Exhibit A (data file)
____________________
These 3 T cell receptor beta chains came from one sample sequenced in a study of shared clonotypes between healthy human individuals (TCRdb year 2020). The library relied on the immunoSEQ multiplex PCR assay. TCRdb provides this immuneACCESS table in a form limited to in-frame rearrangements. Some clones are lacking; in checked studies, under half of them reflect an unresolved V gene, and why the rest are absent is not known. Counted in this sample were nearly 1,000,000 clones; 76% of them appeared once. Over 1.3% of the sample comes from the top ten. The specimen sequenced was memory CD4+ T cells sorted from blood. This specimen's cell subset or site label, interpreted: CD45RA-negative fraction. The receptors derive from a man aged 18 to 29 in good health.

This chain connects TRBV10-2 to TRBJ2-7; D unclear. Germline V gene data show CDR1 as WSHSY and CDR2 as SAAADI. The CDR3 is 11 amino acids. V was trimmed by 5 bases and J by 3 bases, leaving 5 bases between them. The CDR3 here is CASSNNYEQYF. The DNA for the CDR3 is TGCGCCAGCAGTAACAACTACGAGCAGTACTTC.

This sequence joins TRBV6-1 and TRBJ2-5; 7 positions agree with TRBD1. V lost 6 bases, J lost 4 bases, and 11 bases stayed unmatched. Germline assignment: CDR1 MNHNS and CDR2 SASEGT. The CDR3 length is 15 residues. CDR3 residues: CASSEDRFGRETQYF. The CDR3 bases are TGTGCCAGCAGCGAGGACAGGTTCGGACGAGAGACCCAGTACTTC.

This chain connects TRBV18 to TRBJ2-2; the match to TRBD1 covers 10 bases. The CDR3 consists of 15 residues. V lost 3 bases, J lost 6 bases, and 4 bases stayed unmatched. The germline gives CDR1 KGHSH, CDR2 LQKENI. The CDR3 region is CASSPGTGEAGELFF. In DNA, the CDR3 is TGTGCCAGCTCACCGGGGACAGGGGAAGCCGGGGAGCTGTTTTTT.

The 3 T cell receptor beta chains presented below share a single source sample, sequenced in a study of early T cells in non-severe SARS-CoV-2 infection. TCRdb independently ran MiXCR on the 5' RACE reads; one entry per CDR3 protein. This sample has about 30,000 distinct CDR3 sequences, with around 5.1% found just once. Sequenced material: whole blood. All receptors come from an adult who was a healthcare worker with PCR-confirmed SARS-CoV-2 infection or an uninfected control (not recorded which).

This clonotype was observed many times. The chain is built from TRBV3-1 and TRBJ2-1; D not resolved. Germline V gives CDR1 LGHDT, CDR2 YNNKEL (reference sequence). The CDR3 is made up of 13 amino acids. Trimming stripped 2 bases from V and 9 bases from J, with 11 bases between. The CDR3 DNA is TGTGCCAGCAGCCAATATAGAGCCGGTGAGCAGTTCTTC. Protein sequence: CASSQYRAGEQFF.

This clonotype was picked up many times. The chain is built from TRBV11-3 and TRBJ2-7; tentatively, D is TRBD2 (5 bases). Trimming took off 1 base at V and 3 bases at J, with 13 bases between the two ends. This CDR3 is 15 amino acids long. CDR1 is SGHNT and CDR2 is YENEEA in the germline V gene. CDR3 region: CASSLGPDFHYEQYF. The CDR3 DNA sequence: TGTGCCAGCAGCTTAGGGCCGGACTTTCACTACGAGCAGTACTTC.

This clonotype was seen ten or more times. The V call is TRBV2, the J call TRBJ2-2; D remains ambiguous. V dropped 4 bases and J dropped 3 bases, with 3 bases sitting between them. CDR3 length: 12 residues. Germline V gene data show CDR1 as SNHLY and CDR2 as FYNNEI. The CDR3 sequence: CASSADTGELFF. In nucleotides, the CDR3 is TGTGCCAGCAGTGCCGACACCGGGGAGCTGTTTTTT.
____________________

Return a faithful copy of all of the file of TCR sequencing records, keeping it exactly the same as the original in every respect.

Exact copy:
These 3 T cell receptor beta chains came from one sample sequenced in a study of shared clonotypes between healthy human individuals (TCRdb year 2020). The library relied on the immunoSEQ multiplex PCR assay. TCRdb provides this immuneACCESS table in a form limited to in-frame rearrangements. Some clones are lacking; in checked studies, under half of them reflect an unresolved V gene, and why the rest are absent is not known. Counted in this sample were nearly 1,000,000 clones; 76% of them appeared once. Over 1.3% of the sample comes from the top ten. The specimen sequenced was memory CD4+ T cells sorted from blood. This specimen's cell subset or site label, interpreted: CD45RA-negative fraction. The receptors derive from a man aged 18 to 29 in good health.

This chain connects TRBV10-2 to TRBJ2-7; D unclear. Germline V gene data show CDR1 as WSHSY and CDR2 as SAAADI. The CDR3 is 11 amino acids. V was trimmed by 5 bases and J by 3 bases, leaving 5 bases between them. The CDR3 here is CASSNNYEQYF. The DNA for the CDR3 is TGCGCCAGCAGTAACAACTACGAGCAGTACTTC.

This sequence joins TRBV6-1 and TRBJ2-5; 7 positions agree with TRBD1. V lost 6 bases, J lost 4 bases, and 11 bases stayed unmatched. Germline assignment: CDR1 MNHNS and CDR2 SASEGT. The CDR3 length is 15 residues. CDR3 residues: CASSEDRFGRETQYF. The CDR3 bases are TGTGCCAGCAGCGAGGACAGGTTCGGACGAGAGACCCAGTACTTC.

This chain connects TRBV18 to TRBJ2-2; the match to TRBD1 covers 10 bases. The CDR3 consists of 15 residues. V lost 3 bases, J lost 6 bases, and 4 bases stayed unmatched. The germline gives CDR1 KGHSH, CDR2 LQKENI. The CDR3 region is CASSPGTGEAGELFF. In DNA, the CDR3 is TGTGCCAGCTCACCGGGGACAGGGGAAGCCGGGGAGCTGTTTTTT.

The 3 T cell receptor beta chains presented below share a single source sample, sequenced in a study of early T cells in non-severe SARS-CoV-2 infection. TCRdb independently ran MiXCR on the 5' RACE reads; one entry per CDR3 protein. This sample has about 30,000 distinct CDR3 sequences, with around 5.1% found just once. Sequenced material: whole blood. All receptors come from an adult who was a healthcare worker with PCR-confirmed SARS-CoV-2 infection or an uninfected control (not recorded which).

This clonotype was observed many times. The chain is built from TRBV3-1 and TRBJ2-1; D not resolved. Germline V gives CDR1 LGHDT, CDR2 YNNKEL (reference sequence). The CDR3 is made up of 13 amino acids. Trimming stripped 2 bases from V and 9 bases from J, with 11 bases between. The CDR3 DNA is TGTGCCAGCAGCCAATATAGAGCCGGTGAGCAGTTCTTC. Protein sequence: CASSQYRAGEQFF.

This clonotype was picked up many times. The chain is built from TRBV11-3 and TRBJ2-7; tentatively, D is TRBD2 (5 bases). Trimming took off 1 base at V and 3 bases at J, with 13 bases between the two ends. This CDR3 is 15 amino acids long. CDR1 is SGHNT and CDR2 is YENEEA in the germline V gene. CDR3 region: CASSLGPDFHYEQYF. The CDR3 DNA sequence: TGTGCCAGCAGCTTAGGGCCGGACTTTCACTACGAGCAGTACTTC.

This clonotype was seen ten or more times. The V call is TRBV2, the J call TRBJ2-2; D remains ambiguous. V dropped 4 bases and J dropped 3 bases, with 3 bases sitting between them. CDR3 length: 12 residues. Germline V gene data show CDR1 as SNHLY and CDR2 as FYNNEI. The CDR3 sequence: CASSADTGELFF. In nucleotides, the CDR3 is TGTGCCAGCAGTGCCGACACCGGGGAGCTGTTTTTT.